21 July 2006

So I've finished my first two days at work and all I can say is jesus, h, fucking, christ. I'm supposed to be developing a half-finished system to help their business but this is a business that has an IT infrastructure to rival Telewest after a visiting from Retards Recabling Inc.

I mean - a) there's no cabling map anywhere and the IT manager left 4 weeks ago taking all knowledge with him, b) the servers are all on the stairs. Yes, actually ON THE STAIRS of a heavily used stairwell with no ventilation, c) despite having 48 slots on the switch in an office of 16 people, 6 people daisy chain off a single port (in layman's terms having six people share a broadband connection with 5 free sockets directly in front of them), d) every computer and server has a different password - none of which are written down, e) the ex-IT manager refuses to divulge the main certifier password - meaning the email system is crippled, though that's less of a problem because, f) the only mail server has so little free space it fails to survive an hour at a time.

Oh and g) no backups have been taken since 2004. It feels good to rant.

I likes a challenge, me... :)

And the surviving IT bod is a funny nutjob who likes her beer as much as I do. Should be an interesting 6 months.

So, what happened at Glade? Well skipping all the work and heat and lack of sleep out of it, I got there at 10pm Wed night and got my first visit to the main site on Saturday where randomly Alabama 3 were playing (purely I think so that they could sing "You don't dans 2 tekno" to 2000 people of whom 90% were pilled up after doing exactly that to all the other dance acts for 2 days). After converting another believer I did another shift before joining Paul and Sue for a first evening out. Dance music isn't really my thing, but pretty lights! :)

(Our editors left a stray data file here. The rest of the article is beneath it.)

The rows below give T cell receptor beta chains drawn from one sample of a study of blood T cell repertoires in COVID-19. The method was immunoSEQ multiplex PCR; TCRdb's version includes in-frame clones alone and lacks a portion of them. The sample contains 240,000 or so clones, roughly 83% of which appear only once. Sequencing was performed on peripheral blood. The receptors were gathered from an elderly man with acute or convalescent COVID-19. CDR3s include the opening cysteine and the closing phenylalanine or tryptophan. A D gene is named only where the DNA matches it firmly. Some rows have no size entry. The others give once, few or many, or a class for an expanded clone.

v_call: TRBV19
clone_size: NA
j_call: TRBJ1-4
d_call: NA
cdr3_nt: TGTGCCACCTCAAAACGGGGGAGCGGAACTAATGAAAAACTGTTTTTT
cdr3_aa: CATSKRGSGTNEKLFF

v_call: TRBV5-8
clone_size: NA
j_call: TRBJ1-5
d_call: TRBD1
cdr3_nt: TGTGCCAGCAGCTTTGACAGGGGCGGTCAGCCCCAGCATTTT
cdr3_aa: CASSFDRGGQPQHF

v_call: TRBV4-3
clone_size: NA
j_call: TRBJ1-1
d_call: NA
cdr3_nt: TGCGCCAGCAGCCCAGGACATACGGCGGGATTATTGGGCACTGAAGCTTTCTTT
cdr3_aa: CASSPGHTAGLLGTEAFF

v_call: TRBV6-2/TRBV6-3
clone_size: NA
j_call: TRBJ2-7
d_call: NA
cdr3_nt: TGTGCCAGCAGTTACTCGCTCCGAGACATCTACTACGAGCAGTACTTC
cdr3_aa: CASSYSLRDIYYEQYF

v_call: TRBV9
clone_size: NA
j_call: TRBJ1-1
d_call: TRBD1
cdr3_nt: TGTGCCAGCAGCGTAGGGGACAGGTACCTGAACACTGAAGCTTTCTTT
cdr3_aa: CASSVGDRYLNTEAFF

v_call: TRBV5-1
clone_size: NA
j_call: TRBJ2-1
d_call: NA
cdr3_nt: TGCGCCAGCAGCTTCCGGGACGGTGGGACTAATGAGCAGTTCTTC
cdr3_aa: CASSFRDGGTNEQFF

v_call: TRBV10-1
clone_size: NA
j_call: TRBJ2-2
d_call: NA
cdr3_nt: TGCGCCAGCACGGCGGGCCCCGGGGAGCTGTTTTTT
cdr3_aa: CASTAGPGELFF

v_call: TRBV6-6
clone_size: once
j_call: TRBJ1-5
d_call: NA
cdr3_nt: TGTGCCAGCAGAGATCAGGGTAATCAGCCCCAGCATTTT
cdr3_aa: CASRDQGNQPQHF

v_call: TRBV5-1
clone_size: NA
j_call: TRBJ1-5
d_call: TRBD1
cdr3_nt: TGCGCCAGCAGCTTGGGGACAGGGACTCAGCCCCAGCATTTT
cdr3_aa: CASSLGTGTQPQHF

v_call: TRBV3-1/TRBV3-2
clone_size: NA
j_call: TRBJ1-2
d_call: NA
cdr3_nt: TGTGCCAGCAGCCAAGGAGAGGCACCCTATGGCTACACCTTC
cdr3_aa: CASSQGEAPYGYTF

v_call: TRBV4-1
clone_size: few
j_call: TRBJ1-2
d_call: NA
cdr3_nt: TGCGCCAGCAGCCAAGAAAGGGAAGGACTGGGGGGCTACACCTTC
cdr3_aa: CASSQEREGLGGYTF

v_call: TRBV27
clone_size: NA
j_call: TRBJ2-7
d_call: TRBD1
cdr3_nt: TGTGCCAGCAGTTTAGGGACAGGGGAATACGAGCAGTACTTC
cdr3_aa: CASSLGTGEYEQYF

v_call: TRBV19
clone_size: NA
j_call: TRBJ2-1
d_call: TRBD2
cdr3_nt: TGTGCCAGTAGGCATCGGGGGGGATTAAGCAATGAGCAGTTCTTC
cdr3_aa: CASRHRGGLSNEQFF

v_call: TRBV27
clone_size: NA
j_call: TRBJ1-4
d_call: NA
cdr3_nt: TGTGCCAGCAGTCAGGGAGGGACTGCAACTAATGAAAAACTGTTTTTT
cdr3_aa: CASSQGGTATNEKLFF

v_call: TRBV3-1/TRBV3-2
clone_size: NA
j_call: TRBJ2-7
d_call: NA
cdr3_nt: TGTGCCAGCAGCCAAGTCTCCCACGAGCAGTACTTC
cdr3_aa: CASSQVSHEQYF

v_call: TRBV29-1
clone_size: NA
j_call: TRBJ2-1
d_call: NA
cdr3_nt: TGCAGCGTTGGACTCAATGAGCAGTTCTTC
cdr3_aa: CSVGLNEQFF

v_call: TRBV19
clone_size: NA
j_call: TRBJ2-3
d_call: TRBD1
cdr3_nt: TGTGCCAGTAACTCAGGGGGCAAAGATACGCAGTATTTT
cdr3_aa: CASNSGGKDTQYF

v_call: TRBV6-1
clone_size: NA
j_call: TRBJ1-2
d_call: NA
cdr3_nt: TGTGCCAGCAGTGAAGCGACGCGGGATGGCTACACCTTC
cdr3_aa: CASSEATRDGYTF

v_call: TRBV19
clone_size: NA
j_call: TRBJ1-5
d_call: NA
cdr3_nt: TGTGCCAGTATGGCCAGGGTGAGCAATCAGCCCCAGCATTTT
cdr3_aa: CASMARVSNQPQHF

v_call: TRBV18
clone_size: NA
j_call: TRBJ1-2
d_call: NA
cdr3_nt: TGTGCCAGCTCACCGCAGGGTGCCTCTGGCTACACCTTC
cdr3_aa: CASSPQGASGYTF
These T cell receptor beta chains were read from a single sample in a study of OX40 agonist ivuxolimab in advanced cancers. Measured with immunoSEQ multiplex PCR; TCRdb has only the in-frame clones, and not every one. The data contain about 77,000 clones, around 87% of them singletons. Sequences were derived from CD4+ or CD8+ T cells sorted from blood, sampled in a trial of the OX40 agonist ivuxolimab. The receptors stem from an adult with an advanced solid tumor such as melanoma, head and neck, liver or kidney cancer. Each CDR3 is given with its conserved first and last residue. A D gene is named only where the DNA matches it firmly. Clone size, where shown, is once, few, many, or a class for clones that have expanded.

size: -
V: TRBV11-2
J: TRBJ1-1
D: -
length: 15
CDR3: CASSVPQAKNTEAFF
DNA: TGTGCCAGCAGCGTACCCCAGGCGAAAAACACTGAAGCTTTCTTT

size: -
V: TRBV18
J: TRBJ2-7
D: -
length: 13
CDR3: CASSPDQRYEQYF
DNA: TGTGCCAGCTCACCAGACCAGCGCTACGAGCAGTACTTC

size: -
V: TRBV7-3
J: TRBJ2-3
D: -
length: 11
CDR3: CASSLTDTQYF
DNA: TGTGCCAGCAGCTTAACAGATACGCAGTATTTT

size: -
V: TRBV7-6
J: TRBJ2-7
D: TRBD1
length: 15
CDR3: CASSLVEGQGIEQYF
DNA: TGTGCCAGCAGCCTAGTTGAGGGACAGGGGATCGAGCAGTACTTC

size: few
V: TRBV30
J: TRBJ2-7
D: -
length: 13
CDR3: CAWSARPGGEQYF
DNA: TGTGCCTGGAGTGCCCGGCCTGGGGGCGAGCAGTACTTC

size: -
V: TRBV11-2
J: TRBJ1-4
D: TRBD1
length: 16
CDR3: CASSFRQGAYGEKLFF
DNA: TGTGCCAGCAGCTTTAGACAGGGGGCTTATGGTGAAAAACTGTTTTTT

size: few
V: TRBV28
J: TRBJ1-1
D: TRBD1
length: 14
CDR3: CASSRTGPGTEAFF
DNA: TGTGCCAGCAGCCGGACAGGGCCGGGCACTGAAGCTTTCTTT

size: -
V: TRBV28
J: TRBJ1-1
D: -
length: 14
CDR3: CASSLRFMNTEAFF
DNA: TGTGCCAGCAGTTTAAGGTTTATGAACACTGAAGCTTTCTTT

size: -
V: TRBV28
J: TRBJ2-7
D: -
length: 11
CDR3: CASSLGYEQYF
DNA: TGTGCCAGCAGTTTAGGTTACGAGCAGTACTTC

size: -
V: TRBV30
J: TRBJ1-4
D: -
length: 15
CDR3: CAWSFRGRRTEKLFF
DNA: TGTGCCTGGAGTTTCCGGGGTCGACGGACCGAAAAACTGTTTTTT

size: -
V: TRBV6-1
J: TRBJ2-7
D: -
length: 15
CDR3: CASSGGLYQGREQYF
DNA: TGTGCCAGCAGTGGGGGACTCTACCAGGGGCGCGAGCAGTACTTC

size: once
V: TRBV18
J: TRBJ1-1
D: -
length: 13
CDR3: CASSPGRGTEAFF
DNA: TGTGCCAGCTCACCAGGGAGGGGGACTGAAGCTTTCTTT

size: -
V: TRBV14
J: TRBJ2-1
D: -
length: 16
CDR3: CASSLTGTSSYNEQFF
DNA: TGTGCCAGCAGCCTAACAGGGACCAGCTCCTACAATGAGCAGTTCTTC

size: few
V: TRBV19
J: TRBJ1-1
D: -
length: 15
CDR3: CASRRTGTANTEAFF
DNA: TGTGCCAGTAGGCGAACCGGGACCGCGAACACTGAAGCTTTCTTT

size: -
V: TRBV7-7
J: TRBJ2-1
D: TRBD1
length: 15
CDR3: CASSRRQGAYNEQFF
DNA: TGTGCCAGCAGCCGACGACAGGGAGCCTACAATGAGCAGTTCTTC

After wandering a bit we headed to the back-stage bar until around 2:30am when Sue and I realised that Paul hadn't returned from the loo about 20 minutes before. We resolved to head back to the campsite but just as we were leaving the backstage area, up came Paul saying to follow him and to say nothing. We followed him to the back of the main stage where he headed straight through the 'Performers Only' entrance and into back stage. From there we went to the edge of the backing curtain and watched Juno Reactor (who?) doing some african drumming with mixed in guitars (it was surprisingly good). Best of all we were standing in full view of the 3000 people in the tent for the headline act (I guess the Glastonbury equivalent would be Radiohead on the pyramid stage last act on the saturday). There were about 8 of these guys, half in full tribal gear and we were happily boogeying away when I felt a tap on my shoulder and turned to find a security guard behind me. Oops. The conversation went like this:

Me: "Yes?"

Guard: "Can I take a photo mate?"

Me: (Pause) "Yeah, sure boss, but be quick about it eh?"

After this exchange I took a few photos and videos like this:

At this point what appeared to be their manager wandered over, having noticed us. Feeling a bit devil-may-care I gave him a nod and a wink and commented on how good the set was going. Obviously thinking I was someone important (as opposed to someone serving food to oxfam volunteers to help a mate out) he shook my hand and made sure some of the band saw it. Once we moved to the other side the drummer their kept giving us the thumbs up between songs and I found a good opportunity to take an arty shot:

Finally, the band finished at 4am and all came off to high-five us and we departed the stage area feeling very pleased for ourselves - stopping only to get the security staff to take a picture of the three of us under the 'Performers Only' sign. Professional security, just serious fuckwittage.... :)


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